The Tasmanian House of Assembly last week voted to pass the Gaffney Bill at the second reading stage, with a majority of 17 votes to seven. The Bill will now be referred to a review by a panel from the University of Tasmania. The amendment process will follow and a final vote is expected in March 2021.
The MPs who voted against the Bill in the Lower House are as follows: Elise Archer (Lib), Guy Barnett (Lib), Felix Ellis (Lib), Michael Ferguson (Lib), Jacquie Petrusma (Lib), John Tucker (Lib) and Madeleine Ogilvie (Ind). Every other member voted for the legislation (apart from the Speaker Sue Hickey who nevertheless spoke in the third person, expressing her support for the legislation had she been allowed to vote).
Mr Ellis, the parliament’s youngest MP, voiced his principled and well-articulated opposition to the legislation:
“I cannot use my vote to cause one wrongful death.”
“I can’t help in my heart of hearts but be overwhelmed by the sense that our parliament sits on the cusp of a terrible oversight that will endanger the lives of those who we should be taking extra special care to protect.”
Campaigning sisters Jacqui and Natalie Gray, who have been the face of the pro-euthanasia campaign in Tasmania have received prominent media coverage in regard to their promise to their mother that they would fight to legalise euthanasia in Tasmania. They promise to be “the voices for Tasmanians who were not given the choice to access voluntary assisted dying.”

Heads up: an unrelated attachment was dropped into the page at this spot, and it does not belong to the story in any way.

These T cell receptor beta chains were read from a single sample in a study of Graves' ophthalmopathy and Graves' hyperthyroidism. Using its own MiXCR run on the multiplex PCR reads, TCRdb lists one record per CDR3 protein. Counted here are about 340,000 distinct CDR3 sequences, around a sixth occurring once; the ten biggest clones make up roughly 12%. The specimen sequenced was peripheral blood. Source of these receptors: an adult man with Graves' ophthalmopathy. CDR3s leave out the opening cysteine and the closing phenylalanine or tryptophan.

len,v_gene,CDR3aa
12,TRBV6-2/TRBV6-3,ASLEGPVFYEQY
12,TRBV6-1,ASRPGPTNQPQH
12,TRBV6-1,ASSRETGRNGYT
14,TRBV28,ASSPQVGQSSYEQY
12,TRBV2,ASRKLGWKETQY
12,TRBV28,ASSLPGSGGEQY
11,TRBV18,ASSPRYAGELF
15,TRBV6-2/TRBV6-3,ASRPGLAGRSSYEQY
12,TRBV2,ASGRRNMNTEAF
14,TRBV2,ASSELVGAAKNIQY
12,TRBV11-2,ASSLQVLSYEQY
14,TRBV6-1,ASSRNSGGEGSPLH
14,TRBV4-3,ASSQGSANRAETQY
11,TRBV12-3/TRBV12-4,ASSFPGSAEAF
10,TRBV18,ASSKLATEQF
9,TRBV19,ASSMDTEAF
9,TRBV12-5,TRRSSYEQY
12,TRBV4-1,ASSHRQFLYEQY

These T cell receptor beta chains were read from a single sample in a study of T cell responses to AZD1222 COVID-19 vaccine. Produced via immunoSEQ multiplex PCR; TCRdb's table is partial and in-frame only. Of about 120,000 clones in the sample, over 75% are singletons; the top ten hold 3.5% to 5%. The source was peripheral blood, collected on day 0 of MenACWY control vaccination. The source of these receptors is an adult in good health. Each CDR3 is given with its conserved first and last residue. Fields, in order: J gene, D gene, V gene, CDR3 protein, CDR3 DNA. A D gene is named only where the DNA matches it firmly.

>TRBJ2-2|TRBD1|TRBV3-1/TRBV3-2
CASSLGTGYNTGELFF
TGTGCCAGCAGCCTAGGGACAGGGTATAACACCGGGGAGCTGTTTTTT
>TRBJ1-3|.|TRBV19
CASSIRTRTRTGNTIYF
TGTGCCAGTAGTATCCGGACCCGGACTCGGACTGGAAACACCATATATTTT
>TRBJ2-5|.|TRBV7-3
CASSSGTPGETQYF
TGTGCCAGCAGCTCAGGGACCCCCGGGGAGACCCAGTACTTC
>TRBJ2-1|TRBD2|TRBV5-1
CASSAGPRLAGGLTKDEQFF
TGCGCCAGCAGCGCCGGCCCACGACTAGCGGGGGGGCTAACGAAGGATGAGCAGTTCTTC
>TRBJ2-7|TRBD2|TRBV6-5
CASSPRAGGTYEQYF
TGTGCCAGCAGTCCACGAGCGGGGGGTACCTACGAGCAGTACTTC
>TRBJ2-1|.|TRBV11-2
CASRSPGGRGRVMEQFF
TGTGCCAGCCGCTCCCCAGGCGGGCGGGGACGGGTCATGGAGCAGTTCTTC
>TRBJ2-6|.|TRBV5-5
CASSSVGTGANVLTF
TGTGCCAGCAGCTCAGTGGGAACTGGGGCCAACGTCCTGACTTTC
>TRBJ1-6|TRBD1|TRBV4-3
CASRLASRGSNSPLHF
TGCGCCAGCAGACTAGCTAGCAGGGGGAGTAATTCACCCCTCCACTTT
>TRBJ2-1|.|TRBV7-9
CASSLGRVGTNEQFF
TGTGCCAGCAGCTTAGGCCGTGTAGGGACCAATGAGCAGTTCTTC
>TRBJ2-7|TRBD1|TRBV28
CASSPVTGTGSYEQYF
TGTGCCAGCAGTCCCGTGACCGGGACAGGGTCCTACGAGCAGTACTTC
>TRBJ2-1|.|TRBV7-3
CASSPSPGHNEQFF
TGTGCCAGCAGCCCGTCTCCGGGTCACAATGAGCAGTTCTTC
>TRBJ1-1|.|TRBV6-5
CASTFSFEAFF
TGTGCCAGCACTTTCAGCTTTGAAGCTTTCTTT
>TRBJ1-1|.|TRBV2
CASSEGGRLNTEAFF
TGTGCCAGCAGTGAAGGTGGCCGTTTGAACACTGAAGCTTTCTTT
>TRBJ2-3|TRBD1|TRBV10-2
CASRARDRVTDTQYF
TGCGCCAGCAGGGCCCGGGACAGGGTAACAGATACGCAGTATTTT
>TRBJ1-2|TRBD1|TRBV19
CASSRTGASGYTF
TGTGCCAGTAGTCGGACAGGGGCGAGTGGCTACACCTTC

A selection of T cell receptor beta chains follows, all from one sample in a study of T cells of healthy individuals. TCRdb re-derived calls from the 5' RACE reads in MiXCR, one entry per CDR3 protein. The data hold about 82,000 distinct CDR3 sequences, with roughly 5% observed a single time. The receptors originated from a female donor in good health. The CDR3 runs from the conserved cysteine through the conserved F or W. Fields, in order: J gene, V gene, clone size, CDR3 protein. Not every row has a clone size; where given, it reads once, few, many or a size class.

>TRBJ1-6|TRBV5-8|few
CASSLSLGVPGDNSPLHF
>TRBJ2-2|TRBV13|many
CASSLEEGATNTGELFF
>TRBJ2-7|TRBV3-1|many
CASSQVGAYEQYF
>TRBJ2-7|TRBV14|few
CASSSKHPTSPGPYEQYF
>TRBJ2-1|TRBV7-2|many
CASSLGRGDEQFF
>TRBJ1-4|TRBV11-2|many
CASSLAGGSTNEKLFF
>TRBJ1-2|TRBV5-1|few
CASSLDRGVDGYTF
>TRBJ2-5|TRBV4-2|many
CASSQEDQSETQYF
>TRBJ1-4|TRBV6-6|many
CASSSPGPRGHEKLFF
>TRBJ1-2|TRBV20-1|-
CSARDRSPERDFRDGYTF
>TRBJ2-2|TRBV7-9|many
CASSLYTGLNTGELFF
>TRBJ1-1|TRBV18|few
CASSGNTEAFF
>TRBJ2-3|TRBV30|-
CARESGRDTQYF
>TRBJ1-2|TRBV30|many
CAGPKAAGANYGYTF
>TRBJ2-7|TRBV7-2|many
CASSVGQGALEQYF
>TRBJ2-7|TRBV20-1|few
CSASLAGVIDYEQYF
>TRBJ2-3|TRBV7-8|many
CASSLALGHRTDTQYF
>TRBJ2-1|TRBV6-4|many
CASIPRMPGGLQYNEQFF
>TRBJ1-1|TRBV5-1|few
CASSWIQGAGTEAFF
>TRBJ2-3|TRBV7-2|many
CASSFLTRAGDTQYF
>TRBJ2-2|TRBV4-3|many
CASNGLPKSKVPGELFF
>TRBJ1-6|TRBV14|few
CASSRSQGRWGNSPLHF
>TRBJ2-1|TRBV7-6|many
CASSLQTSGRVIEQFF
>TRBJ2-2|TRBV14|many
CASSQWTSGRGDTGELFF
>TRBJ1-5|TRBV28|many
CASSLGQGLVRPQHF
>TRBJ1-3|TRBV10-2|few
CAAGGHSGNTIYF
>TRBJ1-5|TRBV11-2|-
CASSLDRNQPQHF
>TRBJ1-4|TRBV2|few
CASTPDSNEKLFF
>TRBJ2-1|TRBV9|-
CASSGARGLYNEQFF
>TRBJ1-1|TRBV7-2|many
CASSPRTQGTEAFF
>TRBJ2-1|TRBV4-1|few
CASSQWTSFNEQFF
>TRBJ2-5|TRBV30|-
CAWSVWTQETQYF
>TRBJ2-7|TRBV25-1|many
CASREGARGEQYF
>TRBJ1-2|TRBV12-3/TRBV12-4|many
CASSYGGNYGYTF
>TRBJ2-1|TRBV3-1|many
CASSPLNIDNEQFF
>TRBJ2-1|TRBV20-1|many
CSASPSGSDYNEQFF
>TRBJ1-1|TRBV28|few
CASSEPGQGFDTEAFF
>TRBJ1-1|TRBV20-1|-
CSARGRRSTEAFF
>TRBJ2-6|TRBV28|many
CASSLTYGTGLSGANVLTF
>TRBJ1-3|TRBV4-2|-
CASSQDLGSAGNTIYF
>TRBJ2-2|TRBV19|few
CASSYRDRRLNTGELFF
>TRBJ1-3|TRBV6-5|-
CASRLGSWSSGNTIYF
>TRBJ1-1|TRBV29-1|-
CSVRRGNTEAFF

Ironically, in advocating for this legislation, the sisters will help usher in legislation that will remove the “choice” of so many others. The indirect pressure that will be put on elderly and terminal patients because euthanasia is one available end-of-life choice cannot be overstated.
“In the moment that end of life choices includes euthanasia, those aspects of care that are perceived as the ‘indignities of aging’ and the inevitable burden that caring for the aged entails are changed from being inevitable and necessary to being avoidable and the product of ‘choice.’ The old person who could choose death is now a burden for others through their own selfish choice to stay alive. Circumstances are not too difficult to envisage in which such old people come to regard killing themselves as ‘the right thing to do. ‘
“If laws are changed to allow voluntary euthanasia, indirect pressure is the inevitable result. No government can legislate safeguards against it. The elderly and terminally ill are only protected from indirect or perceived pressure to choose euthanasia by firm legislation prohibiting the practice and by the powers of the government arrayed to prosecute any who break this law. The law cannot be changed to accommodate the wishes of the few without exposing the many to pressure to choose euthanasia.”
It is incredibly disappointing that the majority of MPs in the Tasmanian parliament have failed to acknowledge concerns about the effect that this legislation will have on the most vulnerable in Tasmania. Instead they have fallen for the false assurances made by pro-euthanasia lobbyists and celebrities that such legislation can ever be made ‘safe’.
It is never a good idea to give the state the power to kill its citizens.